[Bill Becker says that a better stimulus than a rebate check would be vouchers for energy-efficient products.]
This is the week that all patriotic Americans will begin hitting the malls to rescue the U.S. economy — a redo of the Bush Administration’s appeal after 9–11 that we boost the economy by going shopping.
By the end of this week, nearly 8 million taxpayers will find rebates automatically deposited in their bank accounts. By July, the Treasury Department will distribute 130 million more rebates by mail — typically $600 for each individual taxpayer, $1,200 for couples filing jointly and $300 for each child. The talk in Congress is that another round of rebates may follow later this year.
In my neighborhood in Colorado, spring has sprung and the neighbors are out on the sidewalk catching up on a winter’s worth of gossip. The main topic of discussion, however, is how they’re going to spend their rebate checks. If the rebates are meant to help taxpayers forget, just for a moment, their rising energy bills, the home mortgage crisis, the recession and the layoffs at work, then they seem to be working.
Beyond the power of rebates to distract, however, economists are debating whether sending taxpayers on a spending spree really will boost the economy. In its coverage this week, the New York Times cites a study by University of Michigan economics professors Joel Slemrod and Mathew Shapiro, who found that when similar rebates were sent to taxpayers in 2001, most people saved the money or used it to pay off debts. If that happens again, says Prof. Slemrod, it would dull the impact of the money as a stimulus.
But there should be no debate about one thing: The American people are being bribed into thinking that Congress and the White House are doing something meaningful for the health of the economy. The truth is, our economy is built on a foundation of sand and a one-time gift to the malls of America isn’t going to fix it.
Even Prof. Slemrod seems bamboozled. As the Times reports:
He (Prof. Slemrod) said it mattered little to the economy what type of purchases — whether groceries or a new washing machine — were made with money from the rebates. What is important, he said, is that the money does go into the economy.
On the contrary, Professor. It matters a lot how the money is spent. If the federal government has $168 billion or more to stimulate the economy, it should be used on a national investment in energy efficiency. Why? Because the American economy is leaking wealth at every level — homes, communities, factories — with the wasteful use of energy. And because an economy cannot long endure if it’s fueled by disappearing resources that are rapidly becoming more expensive (oil and gas) and by a carbon-intensive resource (coal) that is pushing the country inexorably toward the budget-busting impacts of global climate change.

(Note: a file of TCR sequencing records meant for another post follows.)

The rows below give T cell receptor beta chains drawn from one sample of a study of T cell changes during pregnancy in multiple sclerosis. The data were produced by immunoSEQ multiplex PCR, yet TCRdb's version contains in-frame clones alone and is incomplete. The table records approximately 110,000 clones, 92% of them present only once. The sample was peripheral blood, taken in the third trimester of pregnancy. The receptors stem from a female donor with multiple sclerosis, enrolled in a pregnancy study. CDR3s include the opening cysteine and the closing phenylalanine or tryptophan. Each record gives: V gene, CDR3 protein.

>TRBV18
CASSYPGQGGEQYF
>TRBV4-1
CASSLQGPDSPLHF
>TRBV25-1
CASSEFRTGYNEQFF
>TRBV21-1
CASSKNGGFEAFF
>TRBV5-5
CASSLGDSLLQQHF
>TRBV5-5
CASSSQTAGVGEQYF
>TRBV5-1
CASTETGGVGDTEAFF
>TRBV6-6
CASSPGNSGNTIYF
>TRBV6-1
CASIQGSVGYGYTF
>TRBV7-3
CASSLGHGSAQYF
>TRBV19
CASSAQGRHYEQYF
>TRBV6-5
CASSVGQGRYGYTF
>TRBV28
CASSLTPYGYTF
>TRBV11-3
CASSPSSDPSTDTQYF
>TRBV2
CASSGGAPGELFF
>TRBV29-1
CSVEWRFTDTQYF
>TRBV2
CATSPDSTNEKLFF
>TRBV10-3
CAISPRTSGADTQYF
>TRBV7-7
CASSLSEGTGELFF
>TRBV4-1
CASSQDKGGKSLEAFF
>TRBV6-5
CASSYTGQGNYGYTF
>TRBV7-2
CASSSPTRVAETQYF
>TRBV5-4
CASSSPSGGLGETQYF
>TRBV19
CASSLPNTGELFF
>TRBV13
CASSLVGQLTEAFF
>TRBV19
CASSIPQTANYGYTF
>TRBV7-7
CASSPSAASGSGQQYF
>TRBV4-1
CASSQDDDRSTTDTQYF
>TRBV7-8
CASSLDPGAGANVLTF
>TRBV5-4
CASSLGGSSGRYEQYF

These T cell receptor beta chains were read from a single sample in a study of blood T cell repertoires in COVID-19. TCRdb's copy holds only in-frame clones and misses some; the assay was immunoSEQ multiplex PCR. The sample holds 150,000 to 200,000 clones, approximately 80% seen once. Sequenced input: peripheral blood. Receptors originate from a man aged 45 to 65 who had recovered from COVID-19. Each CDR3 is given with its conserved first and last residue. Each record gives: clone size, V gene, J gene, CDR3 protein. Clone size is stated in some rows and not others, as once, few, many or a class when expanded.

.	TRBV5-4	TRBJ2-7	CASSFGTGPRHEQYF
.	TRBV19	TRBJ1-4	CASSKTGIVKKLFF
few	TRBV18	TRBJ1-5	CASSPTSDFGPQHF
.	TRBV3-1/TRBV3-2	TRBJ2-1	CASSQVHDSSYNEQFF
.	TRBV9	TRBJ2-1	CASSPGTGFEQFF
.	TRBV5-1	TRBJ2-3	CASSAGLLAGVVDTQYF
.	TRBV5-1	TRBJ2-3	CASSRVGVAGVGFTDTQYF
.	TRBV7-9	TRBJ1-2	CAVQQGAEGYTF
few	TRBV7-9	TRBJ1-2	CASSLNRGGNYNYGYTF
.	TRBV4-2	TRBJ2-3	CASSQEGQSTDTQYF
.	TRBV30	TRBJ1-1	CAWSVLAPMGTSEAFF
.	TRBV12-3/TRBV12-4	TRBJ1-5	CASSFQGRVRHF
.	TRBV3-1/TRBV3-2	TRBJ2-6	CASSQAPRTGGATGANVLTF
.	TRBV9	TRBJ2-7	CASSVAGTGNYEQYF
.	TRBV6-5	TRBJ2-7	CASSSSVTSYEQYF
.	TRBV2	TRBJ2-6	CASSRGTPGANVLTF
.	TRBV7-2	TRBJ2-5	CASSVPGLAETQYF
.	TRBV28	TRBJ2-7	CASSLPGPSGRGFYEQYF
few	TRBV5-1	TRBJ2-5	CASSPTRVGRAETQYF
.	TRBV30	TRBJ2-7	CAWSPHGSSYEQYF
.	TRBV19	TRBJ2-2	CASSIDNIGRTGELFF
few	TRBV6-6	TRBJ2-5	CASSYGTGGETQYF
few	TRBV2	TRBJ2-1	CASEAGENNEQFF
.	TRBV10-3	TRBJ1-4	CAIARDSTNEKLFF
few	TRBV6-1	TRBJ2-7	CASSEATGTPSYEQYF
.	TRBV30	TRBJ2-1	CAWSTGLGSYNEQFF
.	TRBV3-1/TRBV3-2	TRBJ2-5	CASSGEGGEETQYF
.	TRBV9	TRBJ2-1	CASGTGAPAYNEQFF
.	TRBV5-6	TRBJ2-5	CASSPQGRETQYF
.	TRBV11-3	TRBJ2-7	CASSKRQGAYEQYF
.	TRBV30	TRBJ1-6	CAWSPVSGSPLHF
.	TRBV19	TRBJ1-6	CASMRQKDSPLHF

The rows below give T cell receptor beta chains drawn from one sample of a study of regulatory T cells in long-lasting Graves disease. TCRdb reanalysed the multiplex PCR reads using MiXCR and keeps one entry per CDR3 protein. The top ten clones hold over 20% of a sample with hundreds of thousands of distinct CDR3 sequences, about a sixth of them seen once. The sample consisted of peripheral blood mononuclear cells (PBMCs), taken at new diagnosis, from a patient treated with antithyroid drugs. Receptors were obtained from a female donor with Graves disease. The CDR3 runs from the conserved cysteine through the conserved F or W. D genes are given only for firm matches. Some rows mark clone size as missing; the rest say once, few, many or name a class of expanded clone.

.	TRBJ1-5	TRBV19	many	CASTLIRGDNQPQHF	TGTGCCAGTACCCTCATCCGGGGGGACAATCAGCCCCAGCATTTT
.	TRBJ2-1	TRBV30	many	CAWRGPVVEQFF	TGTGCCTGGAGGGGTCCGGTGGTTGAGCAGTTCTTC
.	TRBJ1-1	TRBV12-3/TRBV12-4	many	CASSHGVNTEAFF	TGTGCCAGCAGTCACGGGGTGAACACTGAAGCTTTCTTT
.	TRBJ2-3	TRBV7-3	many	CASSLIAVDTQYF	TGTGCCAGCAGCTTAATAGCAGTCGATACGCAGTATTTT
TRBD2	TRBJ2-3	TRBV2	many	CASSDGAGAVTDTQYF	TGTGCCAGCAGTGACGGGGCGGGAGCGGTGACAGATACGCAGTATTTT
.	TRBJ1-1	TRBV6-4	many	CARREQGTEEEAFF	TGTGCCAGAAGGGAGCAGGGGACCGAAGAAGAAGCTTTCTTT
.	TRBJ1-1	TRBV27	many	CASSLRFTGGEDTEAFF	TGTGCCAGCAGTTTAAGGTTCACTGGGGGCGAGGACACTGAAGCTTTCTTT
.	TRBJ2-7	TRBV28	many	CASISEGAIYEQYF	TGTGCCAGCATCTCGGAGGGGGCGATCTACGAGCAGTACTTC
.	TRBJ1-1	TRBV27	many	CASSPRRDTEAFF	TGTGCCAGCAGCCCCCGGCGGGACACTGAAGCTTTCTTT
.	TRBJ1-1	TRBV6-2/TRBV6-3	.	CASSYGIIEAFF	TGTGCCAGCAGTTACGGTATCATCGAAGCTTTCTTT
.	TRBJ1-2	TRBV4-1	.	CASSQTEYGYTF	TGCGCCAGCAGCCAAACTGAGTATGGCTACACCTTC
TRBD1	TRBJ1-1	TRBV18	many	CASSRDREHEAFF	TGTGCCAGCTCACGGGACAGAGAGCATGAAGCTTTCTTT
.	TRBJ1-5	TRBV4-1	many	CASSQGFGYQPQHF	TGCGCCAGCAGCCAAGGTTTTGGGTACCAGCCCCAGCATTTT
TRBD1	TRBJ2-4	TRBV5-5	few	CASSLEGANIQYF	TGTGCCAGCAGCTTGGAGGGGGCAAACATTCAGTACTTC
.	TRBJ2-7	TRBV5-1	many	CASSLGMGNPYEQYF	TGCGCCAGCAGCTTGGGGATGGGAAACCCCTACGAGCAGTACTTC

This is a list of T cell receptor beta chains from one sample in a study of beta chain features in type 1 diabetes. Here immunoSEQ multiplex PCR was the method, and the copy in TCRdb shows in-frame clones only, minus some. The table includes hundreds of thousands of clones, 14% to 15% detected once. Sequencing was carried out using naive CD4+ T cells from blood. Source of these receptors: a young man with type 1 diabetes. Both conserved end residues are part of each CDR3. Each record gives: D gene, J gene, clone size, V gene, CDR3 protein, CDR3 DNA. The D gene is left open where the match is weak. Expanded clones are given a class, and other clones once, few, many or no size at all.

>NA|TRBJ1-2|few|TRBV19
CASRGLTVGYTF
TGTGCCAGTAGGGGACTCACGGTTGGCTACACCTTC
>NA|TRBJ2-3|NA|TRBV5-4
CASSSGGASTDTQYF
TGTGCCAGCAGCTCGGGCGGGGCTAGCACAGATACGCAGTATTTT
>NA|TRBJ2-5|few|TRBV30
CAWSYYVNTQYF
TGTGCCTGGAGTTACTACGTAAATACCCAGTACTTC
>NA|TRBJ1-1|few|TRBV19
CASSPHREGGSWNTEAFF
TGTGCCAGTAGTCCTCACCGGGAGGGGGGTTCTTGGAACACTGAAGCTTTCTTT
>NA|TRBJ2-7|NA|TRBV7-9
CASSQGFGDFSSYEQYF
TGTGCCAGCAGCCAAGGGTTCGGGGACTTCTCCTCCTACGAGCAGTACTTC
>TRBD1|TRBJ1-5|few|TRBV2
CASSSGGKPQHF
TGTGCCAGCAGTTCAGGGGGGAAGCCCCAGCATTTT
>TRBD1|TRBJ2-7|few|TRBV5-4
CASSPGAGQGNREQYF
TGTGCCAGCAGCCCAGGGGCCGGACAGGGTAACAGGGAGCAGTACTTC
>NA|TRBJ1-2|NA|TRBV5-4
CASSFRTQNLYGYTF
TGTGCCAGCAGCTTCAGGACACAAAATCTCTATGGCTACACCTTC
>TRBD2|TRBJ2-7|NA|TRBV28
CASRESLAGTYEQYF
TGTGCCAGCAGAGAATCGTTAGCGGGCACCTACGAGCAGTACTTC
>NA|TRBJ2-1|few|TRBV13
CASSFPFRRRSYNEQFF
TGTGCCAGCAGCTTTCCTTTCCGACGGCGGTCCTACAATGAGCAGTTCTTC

Encouraging Americans to go out and buy something — anything — doesn’t make sense as a stimulus strategy. A consumer who invests his $600 rebate to make his home or office more energy-efficient will continue receiving “rebates” year after year on his energy bills. Energy efficiency is the stimulus that keeps on stimulating. It produces the equivalent of tax-free income year after year. It helps insulate us all from rising energy bills. It plugs the leaks in the economy.
The rebate checks should be going out in the form of vouchers for compact fluorescent light bulbs, or insulation, or furnace and car tune-ups, or Energy Star appliances, or caulking and weather-stripping, or replacing some old leaky windows with new high-efficiency varieties.
If that’s too difficult to administer, then the White House and Congress should at least be calling on the American people to do the really patriotic thing: Make America stronger by shopping for energy efficiency.
And if our national leaders are too timid to suggest how people should use their rebates, then the many groups working so hard on energy and climate security should launch a real “Invest in America” campaign. The message: “Shop ’til Your Energy Bill Drops.”
That way, we not only stimulate the economy in the short term; we help stabilize it for the long term. Is that so hard to figure out?